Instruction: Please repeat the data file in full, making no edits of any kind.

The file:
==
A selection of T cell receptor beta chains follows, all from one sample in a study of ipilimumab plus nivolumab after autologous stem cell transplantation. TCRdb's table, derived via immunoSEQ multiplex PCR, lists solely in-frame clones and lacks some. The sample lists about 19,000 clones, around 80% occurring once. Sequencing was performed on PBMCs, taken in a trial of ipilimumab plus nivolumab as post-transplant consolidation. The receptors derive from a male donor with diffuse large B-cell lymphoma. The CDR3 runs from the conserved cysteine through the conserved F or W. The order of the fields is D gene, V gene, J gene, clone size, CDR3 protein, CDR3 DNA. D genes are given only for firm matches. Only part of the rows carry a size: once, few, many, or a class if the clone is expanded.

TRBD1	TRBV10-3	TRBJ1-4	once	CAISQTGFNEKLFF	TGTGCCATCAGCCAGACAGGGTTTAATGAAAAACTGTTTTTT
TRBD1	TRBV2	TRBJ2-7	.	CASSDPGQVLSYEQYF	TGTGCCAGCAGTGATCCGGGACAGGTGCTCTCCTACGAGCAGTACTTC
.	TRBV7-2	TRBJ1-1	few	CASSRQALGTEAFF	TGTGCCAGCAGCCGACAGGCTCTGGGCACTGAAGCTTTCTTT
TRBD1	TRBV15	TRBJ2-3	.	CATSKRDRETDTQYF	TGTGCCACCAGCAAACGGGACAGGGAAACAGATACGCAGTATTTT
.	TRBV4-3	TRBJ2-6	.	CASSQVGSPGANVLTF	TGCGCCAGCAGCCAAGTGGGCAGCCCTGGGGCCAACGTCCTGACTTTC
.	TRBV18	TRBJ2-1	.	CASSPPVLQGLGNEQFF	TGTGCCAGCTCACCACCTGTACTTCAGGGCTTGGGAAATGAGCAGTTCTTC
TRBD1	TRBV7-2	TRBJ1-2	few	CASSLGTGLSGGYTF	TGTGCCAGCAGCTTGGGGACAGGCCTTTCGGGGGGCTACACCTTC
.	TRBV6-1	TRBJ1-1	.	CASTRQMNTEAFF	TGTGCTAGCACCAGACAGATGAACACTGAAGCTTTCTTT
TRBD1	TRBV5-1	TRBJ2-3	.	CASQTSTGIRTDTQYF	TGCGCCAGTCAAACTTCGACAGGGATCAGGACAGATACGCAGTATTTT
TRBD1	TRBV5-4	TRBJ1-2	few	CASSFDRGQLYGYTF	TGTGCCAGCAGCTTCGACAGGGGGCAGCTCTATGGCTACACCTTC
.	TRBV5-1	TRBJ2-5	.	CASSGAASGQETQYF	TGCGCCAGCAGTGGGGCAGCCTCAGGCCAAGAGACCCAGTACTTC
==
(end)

A selection of T cell receptor beta chains follows, all from one sample in a study of ipilimumab plus nivolumab after autologous stem cell transplantation. TCRdb's table, derived via immunoSEQ multiplex PCR, lists solely in-frame clones and lacks some. The sample lists about 19,000 clones, around 80% occurring once. Sequencing was performed on PBMCs, taken in a trial of ipilimumab plus nivolumab as post-transplant consolidation. The receptors derive from a male donor with diffuse large B-cell lymphoma. The CDR3 runs from the conserved cysteine through the conserved F or W. The order of the fields is D gene, V gene, J gene, clone size, CDR3 protein, CDR3 DNA. D genes are given only for firm matches. Only part of the rows carry a size: once, few, many, or a class if the clone is expanded.

TRBD1	TRBV10-3	TRBJ1-4	once	CAISQTGFNEKLFF	TGTGCCATCAGCCAGACAGGGTTTAATGAAAAACTGTTTTTT
TRBD1	TRBV2	TRBJ2-7	.	CASSDPGQVLSYEQYF	TGTGCCAGCAGTGATCCGGGACAGGTGCTCTCCTACGAGCAGTACTTC
.	TRBV7-2	TRBJ1-1	few	CASSRQALGTEAFF	TGTGCCAGCAGCCGACAGGCTCTGGGCACTGAAGCTTTCTTT
TRBD1	TRBV15	TRBJ2-3	.	CATSKRDRETDTQYF	TGTGCCACCAGCAAACGGGACAGGGAAACAGATACGCAGTATTTT
.	TRBV4-3	TRBJ2-6	.	CASSQVGSPGANVLTF	TGCGCCAGCAGCCAAGTGGGCAGCCCTGGGGCCAACGTCCTGACTTTC
.	TRBV18	TRBJ2-1	.	CASSPPVLQGLGNEQFF	TGTGCCAGCTCACCACCTGTACTTCAGGGCTTGGGAAATGAGCAGTTCTTC
TRBD1	TRBV7-2	TRBJ1-2	few	CASSLGTGLSGGYTF	TGTGCCAGCAGCTTGGGGACAGGCCTTTCGGGGGGCTACACCTTC
.	TRBV6-1	TRBJ1-1	.	CASTRQMNTEAFF	TGTGCTAGCACCAGACAGATGAACACTGAAGCTTTCTTT
TRBD1	TRBV5-1	TRBJ2-3	.	CASQTSTGIRTDTQYF	TGCGCCAGTCAAACTTCGACAGGGATCAGGACAGATACGCAGTATTTT
TRBD1	TRBV5-4	TRBJ1-2	few	CASSFDRGQLYGYTF	TGTGCCAGCAGCTTCGACAGGGGGCAGCTCTATGGCTACACCTTC
.	TRBV5-1	TRBJ2-5	.	CASSGAASGQETQYF	TGCGCCAGCAGTGGGGCAGCCTCAGGCCAAGAGACCCAGTACTTC